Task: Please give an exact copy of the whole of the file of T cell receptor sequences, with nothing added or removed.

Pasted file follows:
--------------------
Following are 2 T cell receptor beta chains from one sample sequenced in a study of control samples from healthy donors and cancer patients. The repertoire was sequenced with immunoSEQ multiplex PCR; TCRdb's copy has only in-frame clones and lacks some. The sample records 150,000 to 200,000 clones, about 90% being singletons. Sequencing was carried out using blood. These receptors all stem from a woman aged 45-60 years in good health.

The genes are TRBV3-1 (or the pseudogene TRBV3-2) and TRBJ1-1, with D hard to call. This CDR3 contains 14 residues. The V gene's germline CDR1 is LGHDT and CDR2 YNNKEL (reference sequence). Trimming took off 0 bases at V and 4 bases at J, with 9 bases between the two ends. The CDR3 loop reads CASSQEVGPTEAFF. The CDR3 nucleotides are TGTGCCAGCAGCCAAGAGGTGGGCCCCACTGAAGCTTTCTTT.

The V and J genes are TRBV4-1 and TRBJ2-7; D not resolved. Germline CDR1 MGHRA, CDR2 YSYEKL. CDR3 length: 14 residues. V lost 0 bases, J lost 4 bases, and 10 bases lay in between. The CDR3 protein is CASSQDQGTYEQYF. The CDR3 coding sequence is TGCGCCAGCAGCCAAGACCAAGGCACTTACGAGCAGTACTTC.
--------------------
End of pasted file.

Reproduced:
Following are 2 T cell receptor beta chains from one sample sequenced in a study of control samples from healthy donors and cancer patients. The repertoire was sequenced with immunoSEQ multiplex PCR; TCRdb's copy has only in-frame clones and lacks some. The sample records 150,000 to 200,000 clones, about 90% being singletons. Sequencing was carried out using blood. These receptors all stem from a woman aged 45-60 years in good health.

The genes are TRBV3-1 (or the pseudogene TRBV3-2) and TRBJ1-1, with D hard to call. This CDR3 contains 14 residues. The V gene's germline CDR1 is LGHDT and CDR2 YNNKEL (reference sequence). Trimming took off 0 bases at V and 4 bases at J, with 9 bases between the two ends. The CDR3 loop reads CASSQEVGPTEAFF. The CDR3 nucleotides are TGTGCCAGCAGCCAAGAGGTGGGCCCCACTGAAGCTTTCTTT.

The V and J genes are TRBV4-1 and TRBJ2-7; D not resolved. Germline CDR1 MGHRA, CDR2 YSYEKL. CDR3 length: 14 residues. V lost 0 bases, J lost 4 bases, and 10 bases lay in between. The CDR3 protein is CASSQDQGTYEQYF. The CDR3 coding sequence is TGCGCCAGCAGCCAAGACCAAGGCACTTACGAGCAGTACTTC.